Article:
Having fallen more than 7% over the past 2 months, the Australian dollar has found a bottom. The sell-off in AUD/USD stopped right at the 100-week simple-moving average just as gold, iron ore and copper prices turned higher. There were no major economic reports released last past week but between RBA Governor Lowe’s comments and the falling U.S. dollar, AUD/USD traders found the perfect excuse to start covering their shorts. After the RBA minutes were released, Governor Lowe said it is more likely that the next move in rates will be up instead of down. While these words ignited a relief rally in the currency, it's also important to realize that the RBA remains firmly neutral as Lowe sees no strong case for near-term adjustment in policy. He’s still worried about low inflation but encouraged that wage growth appears to have stabilized. The RBA minutes were less encouraging as the focus was on the uncertainty surrounding wage pressures and weaker consumption but the central bank governor’s comments allowed traders to shrug off the report quickly. In the coming week, manufacturing PMI reports from Australia and China could have a meaningful affect on the currency.
The New Zealand dollar also enjoyed a nice recovery this past week despite relatively benign data. Retail sales rose 0.2% in the third quarter, which was stronger than the market’s 0.1% forecast. While this growth is hardly impressive, especially after last quarter’s 1.8% rise, the fact that spending increased at all was perceived as good news. But the market’s interpretation was mainly a function of the deeply oversold currency. New Zealand’s economy is not performing well. Despite a higher trade surplus over the past few weeks, we have also learned that consumer spending is soft, dairy prices are falling and manufacturing and services activity slowed from the previous month. These reports won’t sit well with the Reserve Bank of New Zealand, which could express fresh concerns in its Financial Stability Report, scheduled for release next week.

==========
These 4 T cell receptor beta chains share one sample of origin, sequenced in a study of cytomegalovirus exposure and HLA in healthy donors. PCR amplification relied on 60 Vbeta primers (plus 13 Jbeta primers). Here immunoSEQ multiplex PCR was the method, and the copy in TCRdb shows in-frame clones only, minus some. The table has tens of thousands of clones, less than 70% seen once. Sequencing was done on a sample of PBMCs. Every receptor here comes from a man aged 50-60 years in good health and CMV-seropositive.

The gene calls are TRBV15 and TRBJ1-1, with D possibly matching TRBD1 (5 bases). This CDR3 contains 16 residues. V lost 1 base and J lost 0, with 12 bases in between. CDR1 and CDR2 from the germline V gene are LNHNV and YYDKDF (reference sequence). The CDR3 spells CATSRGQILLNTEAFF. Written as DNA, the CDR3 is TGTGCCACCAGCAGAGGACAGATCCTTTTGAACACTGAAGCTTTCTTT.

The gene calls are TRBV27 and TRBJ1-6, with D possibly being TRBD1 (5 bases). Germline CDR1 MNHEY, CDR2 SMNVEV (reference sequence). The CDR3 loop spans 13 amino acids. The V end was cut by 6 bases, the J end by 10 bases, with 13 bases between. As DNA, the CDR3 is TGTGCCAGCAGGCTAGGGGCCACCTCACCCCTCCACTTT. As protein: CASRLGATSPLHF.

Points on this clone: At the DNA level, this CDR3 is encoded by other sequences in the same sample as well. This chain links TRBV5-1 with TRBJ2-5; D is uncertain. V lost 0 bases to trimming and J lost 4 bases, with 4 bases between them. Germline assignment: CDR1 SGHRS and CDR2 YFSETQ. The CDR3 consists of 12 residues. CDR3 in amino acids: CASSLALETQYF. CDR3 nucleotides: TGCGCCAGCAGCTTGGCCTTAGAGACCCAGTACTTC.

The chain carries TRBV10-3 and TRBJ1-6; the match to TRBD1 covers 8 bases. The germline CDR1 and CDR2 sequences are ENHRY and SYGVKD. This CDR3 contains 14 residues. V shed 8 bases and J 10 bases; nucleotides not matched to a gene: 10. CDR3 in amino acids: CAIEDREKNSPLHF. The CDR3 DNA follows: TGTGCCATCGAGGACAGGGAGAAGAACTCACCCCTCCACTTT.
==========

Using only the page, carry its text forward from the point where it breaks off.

Next week will be an important one for the Canadian dollar, with Q3 GDP, September GDP and November’s labor-market report scheduled for release. USD/CAD drifted lower this week on U.S. dollar weakness although it bounced off its lows following a softer-than-expected retail sales report. Consumer spending grew only 0.1% in September, which was significantly weaker than the market’s 1% forecast. Excluding auto-spending was just as subdued, rising only 0.3%. Recent reports show that the Canadian economy is not faring as well as it had earlier in the year when the Bank of Canada was raising interest rates. On top of that, zero progress was made at the latest NAFTA talks. The upcoming GDP and employment reports could reinforce this view as the latest IVEY PMI index showed a significant slowdown in job growth. Trade activity also deteriorated materially in the third quarter. Softer reports could take USD/CAD back to 1.28 but as all of these numbers are not due until Friday, USD/CAD flows will be driven by the market’s appetite for U.S. dollars.